Feedly and Evernote Hit With DDoS Attack

Evernote is back up but keeping close watch, and Feedly has publicly acknowledged an attempted extortion from its attacker.



Feedly and Evernote are currently experiencing DDoS — or distributed denial of service — attacks. If it seems like these attacks are becoming more frequent, it’s because they are. Bit.ly was hit just a couple months ago, as was Meetup.com shortly thereafter. According to TechCrunch, a host of other sites have been recent DDoS victims as well.

According to an official post on the Feedly blog, the DDoS attackers are trying to extort the site for money, and Feedly isn’t going for it.

We refused to give in and are working with our network providers to mitigate the attack as best as we can. We are working in parallel with other victims of the same group and with law enforcement.

In a 6:25 a.m. PT update on the Feedly blog, the company said it is working on an infrastructure change to bring the service back online.

As for Evernote, a spokesperson told the BBC that the attack started around 2:25 p.m. PT yesterday afternoon. According to a tweet around 7:20 p.m. last night, Evernote is up and running, but “there may be a hiccup or two for the next 24 hours.”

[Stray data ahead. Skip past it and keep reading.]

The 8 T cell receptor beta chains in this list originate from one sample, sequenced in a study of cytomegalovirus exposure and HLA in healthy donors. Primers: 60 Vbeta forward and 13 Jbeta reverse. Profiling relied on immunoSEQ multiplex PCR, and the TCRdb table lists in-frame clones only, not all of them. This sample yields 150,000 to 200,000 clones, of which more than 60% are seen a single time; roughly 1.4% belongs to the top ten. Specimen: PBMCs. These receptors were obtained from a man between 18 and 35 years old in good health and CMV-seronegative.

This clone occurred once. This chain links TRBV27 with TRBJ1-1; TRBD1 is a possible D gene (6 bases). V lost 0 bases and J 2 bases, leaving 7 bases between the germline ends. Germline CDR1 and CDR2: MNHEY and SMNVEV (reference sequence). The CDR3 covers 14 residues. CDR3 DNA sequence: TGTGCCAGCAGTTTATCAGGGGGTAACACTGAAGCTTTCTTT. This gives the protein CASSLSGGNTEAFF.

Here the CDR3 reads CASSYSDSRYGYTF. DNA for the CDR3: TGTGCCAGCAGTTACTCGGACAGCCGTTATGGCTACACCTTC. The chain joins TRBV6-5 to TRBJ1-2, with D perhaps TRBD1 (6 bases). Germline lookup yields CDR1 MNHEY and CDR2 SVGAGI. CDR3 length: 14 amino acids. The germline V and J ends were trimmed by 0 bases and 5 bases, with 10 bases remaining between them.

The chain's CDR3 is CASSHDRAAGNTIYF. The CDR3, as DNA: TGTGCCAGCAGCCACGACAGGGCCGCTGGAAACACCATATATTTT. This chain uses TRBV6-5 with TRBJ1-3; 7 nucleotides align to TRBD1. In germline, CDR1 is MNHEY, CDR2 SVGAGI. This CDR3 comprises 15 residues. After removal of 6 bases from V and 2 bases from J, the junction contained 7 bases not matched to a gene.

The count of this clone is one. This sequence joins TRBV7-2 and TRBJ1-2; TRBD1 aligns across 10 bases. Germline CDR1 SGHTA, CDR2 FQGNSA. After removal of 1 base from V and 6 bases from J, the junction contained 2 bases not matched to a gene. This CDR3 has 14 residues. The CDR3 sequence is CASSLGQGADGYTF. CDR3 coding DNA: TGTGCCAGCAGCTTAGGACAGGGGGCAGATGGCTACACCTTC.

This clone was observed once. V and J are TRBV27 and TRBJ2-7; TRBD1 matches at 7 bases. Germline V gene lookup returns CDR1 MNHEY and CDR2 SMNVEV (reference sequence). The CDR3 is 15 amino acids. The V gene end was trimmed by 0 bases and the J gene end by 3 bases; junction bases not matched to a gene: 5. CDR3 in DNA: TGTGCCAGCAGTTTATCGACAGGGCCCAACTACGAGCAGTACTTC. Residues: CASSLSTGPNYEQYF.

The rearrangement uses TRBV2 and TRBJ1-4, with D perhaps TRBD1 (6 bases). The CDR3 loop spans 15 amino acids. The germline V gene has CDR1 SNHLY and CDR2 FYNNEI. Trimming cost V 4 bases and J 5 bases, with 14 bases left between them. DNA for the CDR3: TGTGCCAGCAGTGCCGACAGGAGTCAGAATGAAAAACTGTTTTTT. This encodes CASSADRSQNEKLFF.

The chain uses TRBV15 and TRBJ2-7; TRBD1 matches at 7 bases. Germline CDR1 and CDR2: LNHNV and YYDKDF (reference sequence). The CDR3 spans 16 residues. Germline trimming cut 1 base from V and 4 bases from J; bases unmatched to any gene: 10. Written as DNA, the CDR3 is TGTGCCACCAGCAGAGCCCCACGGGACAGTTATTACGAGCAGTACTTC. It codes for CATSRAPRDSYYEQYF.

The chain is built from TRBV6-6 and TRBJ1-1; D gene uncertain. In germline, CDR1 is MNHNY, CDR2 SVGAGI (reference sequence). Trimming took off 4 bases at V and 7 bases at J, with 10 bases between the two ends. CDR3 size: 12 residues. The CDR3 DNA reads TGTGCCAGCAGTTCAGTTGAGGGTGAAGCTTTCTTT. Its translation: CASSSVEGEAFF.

TechCrunch contributor Sarah Paz points out that not only are the DDoS attacks becoming more frequent, they’re also becoming more aggressive. And the challenge for sites like Evernote or Feedly is that they simply don’t have the large-scale infrastructure to fight the attacks off on their own.

Paz also speculated as to why these attacks continue, despite the company’s refusal to pay up.

It could be that while the ones conscientiously updating their customers as to their status are not playing the criminals’ game, others may be. We had heard from one source that some New York-based tech companies did pay off DDoS attackers when they were hit, but never said anything.

While this claim is unconfirmed, it does suggest plausible motivation. If the DDoS extortion is successful sometimes, that just might be enough to encourage attackers to keep trying.

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